Advanced Food Tracking and Packaging--Globally, food poisoning affects some 600 million people each year with deaths exceeding 400,000. Technologies are addressing two aspects of the problem. Blockchain technology is being applied in tracking food items through the supply chain, allowing rapid identification of the source of food poisoning. In addition, sensors to monitor food quality are being developed and added to both bulk and individual food packaging. Look for continued advances in tracking and packaging.

Example of packaging sensor for monitoring food freshness (from www.elsevier.com/physical-sciences-and-engineering/chemistry/journals/new-chemistry-research/smart-food-packaging).
Safer Nuclear Reactors--Nuclear power can contribute to the reduced use of fossil fuels and reduced carbon dioxide. New fuels and reactors are being developed that can greatly increase the safely of nuclear power. The fuels are more resilient, and if they overheat, produce little or no hydrogen. Look for continued improvements and trials.

DNA Data Storage--Current data-storage systems are high-energy users and are reaching their capacity to store the quantities of data we generate. Alternatives to hard drives are actively being explored. Look for breakthroughs in DNA-based data storage, a low-energy alternative with a huge data capacity.

Utility-Scale Storage of Renewable Energy--Electricity from renewable sources, especially wind and solar, has increased substantially, yet storage of energy when sun or wind are lacking has been a hindrance. Although alternatives are being pursued, look for lithium-ion batteries to dominate storage technology, with advances producing 4 to 8 hours of energy.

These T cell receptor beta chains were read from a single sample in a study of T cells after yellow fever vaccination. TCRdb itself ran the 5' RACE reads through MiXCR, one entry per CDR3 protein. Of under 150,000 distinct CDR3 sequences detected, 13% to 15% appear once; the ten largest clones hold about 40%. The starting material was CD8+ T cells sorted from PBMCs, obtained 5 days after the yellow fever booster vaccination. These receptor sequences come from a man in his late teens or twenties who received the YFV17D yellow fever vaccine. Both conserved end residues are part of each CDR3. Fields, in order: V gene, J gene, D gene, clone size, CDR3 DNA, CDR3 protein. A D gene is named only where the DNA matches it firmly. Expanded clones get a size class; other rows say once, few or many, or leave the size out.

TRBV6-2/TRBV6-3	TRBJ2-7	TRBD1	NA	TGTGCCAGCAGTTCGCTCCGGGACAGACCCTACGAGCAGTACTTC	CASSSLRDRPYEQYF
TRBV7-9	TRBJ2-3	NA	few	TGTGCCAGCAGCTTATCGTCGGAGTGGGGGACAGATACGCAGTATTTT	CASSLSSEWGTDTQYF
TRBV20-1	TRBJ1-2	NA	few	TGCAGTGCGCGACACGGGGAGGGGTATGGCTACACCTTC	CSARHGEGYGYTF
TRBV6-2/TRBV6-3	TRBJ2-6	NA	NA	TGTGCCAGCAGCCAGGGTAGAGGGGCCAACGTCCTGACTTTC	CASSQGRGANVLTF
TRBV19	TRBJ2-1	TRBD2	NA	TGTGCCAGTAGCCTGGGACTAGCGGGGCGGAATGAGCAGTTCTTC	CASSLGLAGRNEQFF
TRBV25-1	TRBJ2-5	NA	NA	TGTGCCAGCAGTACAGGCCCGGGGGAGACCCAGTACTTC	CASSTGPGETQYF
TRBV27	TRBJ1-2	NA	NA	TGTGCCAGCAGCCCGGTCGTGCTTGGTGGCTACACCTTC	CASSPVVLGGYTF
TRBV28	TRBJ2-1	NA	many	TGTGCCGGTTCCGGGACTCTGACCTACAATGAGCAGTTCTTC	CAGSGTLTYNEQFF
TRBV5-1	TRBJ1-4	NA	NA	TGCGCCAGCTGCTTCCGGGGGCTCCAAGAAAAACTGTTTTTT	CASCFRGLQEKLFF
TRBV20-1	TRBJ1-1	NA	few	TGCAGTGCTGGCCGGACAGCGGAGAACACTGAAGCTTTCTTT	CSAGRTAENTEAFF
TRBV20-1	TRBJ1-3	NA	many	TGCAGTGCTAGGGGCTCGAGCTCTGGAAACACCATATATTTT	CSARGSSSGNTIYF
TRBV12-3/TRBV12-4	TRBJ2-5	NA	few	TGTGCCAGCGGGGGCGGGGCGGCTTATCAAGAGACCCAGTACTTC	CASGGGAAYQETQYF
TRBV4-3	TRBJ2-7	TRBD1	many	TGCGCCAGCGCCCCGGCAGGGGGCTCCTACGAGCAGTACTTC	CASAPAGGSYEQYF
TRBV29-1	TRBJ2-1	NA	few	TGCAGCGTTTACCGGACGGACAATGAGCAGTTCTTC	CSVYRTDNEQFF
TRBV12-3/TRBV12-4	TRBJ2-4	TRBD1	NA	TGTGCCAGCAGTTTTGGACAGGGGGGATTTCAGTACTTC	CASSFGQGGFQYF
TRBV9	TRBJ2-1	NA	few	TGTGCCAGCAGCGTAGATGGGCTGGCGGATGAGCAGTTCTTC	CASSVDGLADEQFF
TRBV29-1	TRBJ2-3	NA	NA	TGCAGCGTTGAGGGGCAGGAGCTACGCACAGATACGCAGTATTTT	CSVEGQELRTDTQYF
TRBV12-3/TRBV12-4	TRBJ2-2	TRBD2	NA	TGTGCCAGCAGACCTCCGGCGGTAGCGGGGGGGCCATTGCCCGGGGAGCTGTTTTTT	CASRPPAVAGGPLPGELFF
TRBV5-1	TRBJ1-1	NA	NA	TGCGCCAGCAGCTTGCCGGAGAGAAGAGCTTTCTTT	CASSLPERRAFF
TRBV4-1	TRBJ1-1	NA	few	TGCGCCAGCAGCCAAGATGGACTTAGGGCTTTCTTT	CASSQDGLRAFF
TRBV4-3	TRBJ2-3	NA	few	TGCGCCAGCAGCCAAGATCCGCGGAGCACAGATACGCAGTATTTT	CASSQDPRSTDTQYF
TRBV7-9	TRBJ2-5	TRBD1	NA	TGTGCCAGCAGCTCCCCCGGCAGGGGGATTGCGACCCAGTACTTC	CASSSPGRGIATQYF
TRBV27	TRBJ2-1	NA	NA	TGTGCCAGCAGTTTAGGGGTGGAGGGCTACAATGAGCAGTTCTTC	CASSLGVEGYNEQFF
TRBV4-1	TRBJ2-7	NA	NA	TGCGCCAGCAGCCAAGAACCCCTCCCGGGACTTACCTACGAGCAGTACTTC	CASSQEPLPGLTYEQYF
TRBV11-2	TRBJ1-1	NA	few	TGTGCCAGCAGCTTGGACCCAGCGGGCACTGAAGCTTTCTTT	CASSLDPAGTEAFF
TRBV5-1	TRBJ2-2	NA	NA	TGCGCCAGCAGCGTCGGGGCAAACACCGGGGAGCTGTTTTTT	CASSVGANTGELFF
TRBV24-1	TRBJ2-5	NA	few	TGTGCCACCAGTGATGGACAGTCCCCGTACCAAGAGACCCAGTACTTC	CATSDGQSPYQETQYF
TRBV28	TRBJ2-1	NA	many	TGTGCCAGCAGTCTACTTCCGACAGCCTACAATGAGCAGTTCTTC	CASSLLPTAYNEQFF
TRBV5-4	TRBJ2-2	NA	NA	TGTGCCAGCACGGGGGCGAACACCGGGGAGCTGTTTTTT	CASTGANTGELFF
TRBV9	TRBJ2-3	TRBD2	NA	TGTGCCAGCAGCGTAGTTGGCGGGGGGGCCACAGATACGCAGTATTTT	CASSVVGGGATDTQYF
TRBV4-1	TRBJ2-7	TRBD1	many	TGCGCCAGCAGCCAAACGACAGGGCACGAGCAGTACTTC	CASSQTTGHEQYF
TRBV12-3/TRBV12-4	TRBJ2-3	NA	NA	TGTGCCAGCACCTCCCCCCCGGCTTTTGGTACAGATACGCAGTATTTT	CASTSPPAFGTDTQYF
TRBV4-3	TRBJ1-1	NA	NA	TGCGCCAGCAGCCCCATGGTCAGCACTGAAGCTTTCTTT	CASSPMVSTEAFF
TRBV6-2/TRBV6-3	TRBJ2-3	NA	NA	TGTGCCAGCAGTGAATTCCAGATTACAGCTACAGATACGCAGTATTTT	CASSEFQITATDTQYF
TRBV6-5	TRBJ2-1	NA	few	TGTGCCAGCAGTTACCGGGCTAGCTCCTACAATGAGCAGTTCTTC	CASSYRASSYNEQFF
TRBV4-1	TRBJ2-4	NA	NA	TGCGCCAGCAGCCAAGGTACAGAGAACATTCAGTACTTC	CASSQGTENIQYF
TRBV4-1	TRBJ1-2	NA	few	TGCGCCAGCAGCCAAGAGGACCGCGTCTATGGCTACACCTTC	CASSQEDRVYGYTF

Thanks for stopping by.

The World Economic Forum: www.weforum.org/about/world-economic-forum
The Top 10 Emerging Technologies 2019 report: www3.weforum.org/docs/WEF_Top_10_Emerging_Technologies_2019_Report.pdf
Write-up on report: www.weforum.org/agenda/2019/07/these-are-the-top-10-emerging-technologies-of-2019/

26 July 2019

Head Tilt for Dominance

Welcome back. Years ago, in a blog post that warned scientists to do a better job at garnering the public’s trust, I wrote:

All this time I thought people didn’t trust science and scientists because of lobbyists, biased or clueless media, politics and contrarians. Nope. It’s because scientists are cold fish…scientists may be respected by the public but not necessarily trusted; and it’s all because scientists are not perceived as warm (from Trust a Scientist).